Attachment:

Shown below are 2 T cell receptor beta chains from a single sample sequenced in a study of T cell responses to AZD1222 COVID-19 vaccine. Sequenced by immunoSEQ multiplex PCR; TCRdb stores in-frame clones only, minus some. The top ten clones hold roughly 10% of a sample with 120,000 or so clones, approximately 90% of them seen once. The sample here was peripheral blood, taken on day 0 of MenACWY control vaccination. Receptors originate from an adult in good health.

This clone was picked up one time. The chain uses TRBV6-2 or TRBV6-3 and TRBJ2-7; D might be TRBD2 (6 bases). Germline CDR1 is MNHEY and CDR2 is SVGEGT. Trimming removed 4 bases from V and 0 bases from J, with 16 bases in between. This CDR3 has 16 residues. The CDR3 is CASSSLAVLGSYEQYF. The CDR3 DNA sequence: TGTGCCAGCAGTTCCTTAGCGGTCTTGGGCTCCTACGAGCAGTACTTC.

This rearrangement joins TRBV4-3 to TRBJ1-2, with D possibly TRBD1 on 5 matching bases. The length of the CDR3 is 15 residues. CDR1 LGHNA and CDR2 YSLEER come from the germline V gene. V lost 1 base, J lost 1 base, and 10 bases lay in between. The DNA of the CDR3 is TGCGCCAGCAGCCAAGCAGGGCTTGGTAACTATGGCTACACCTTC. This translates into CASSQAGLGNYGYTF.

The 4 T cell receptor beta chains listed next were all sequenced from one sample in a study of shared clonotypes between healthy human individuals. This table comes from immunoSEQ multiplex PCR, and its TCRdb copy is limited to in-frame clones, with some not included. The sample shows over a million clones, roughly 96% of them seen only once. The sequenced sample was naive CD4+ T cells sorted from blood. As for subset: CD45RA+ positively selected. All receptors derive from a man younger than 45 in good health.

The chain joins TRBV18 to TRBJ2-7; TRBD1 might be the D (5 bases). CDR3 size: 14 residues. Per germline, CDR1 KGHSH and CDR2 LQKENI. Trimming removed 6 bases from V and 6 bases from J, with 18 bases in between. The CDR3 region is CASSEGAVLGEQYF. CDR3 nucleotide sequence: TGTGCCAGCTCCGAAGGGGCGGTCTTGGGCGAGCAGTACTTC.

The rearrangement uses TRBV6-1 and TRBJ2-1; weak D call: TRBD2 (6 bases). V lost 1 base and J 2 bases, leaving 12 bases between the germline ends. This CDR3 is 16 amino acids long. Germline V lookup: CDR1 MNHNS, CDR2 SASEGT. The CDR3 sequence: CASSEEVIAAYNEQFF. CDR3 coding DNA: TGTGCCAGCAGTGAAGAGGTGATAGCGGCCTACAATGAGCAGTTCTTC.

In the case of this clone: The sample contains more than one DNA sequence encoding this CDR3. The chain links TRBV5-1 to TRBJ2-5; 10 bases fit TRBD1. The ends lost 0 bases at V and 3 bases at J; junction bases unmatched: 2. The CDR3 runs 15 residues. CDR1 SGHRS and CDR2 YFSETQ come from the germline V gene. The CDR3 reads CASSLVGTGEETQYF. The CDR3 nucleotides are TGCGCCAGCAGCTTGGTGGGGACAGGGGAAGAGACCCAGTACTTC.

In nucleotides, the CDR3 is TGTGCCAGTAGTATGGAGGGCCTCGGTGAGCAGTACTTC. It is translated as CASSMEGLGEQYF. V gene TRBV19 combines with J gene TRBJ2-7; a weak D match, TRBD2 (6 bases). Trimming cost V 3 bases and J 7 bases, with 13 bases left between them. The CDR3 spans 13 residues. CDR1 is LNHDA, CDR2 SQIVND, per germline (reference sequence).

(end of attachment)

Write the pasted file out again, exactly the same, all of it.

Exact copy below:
Shown below are 2 T cell receptor beta chains from a single sample sequenced in a study of T cell responses to AZD1222 COVID-19 vaccine. Sequenced by immunoSEQ multiplex PCR; TCRdb stores in-frame clones only, minus some. The top ten clones hold roughly 10% of a sample with 120,000 or so clones, approximately 90% of them seen once. The sample here was peripheral blood, taken on day 0 of MenACWY control vaccination. Receptors originate from an adult in good health.

This clone was picked up one time. The chain uses TRBV6-2 or TRBV6-3 and TRBJ2-7; D might be TRBD2 (6 bases). Germline CDR1 is MNHEY and CDR2 is SVGEGT. Trimming removed 4 bases from V and 0 bases from J, with 16 bases in between. This CDR3 has 16 residues. The CDR3 is CASSSLAVLGSYEQYF. The CDR3 DNA sequence: TGTGCCAGCAGTTCCTTAGCGGTCTTGGGCTCCTACGAGCAGTACTTC.

This rearrangement joins TRBV4-3 to TRBJ1-2, with D possibly TRBD1 on 5 matching bases. The length of the CDR3 is 15 residues. CDR1 LGHNA and CDR2 YSLEER come from the germline V gene. V lost 1 base, J lost 1 base, and 10 bases lay in between. The DNA of the CDR3 is TGCGCCAGCAGCCAAGCAGGGCTTGGTAACTATGGCTACACCTTC. This translates into CASSQAGLGNYGYTF.

The 4 T cell receptor beta chains listed next were all sequenced from one sample in a study of shared clonotypes between healthy human individuals. This table comes from immunoSEQ multiplex PCR, and its TCRdb copy is limited to in-frame clones, with some not included. The sample shows over a million clones, roughly 96% of them seen only once. The sequenced sample was naive CD4+ T cells sorted from blood. As for subset: CD45RA+ positively selected. All receptors derive from a man younger than 45 in good health.

The chain joins TRBV18 to TRBJ2-7; TRBD1 might be the D (5 bases). CDR3 size: 14 residues. Per germline, CDR1 KGHSH and CDR2 LQKENI. Trimming removed 6 bases from V and 6 bases from J, with 18 bases in between. The CDR3 region is CASSEGAVLGEQYF. CDR3 nucleotide sequence: TGTGCCAGCTCCGAAGGGGCGGTCTTGGGCGAGCAGTACTTC.

The rearrangement uses TRBV6-1 and TRBJ2-1; weak D call: TRBD2 (6 bases). V lost 1 base and J 2 bases, leaving 12 bases between the germline ends. This CDR3 is 16 amino acids long. Germline V lookup: CDR1 MNHNS, CDR2 SASEGT. The CDR3 sequence: CASSEEVIAAYNEQFF. CDR3 coding DNA: TGTGCCAGCAGTGAAGAGGTGATAGCGGCCTACAATGAGCAGTTCTTC.

In the case of this clone: The sample contains more than one DNA sequence encoding this CDR3. The chain links TRBV5-1 to TRBJ2-5; 10 bases fit TRBD1. The ends lost 0 bases at V and 3 bases at J; junction bases unmatched: 2. The CDR3 runs 15 residues. CDR1 SGHRS and CDR2 YFSETQ come from the germline V gene. The CDR3 reads CASSLVGTGEETQYF. The CDR3 nucleotides are TGCGCCAGCAGCTTGGTGGGGACAGGGGAAGAGACCCAGTACTTC.

In nucleotides, the CDR3 is TGTGCCAGTAGTATGGAGGGCCTCGGTGAGCAGTACTTC. It is translated as CASSMEGLGEQYF. V gene TRBV19 combines with J gene TRBJ2-7; a weak D match, TRBD2 (6 bases). Trimming cost V 3 bases and J 7 bases, with 13 bases left between them. The CDR3 spans 13 residues. CDR1 is LNHDA, CDR2 SQIVND, per germline (reference sequence).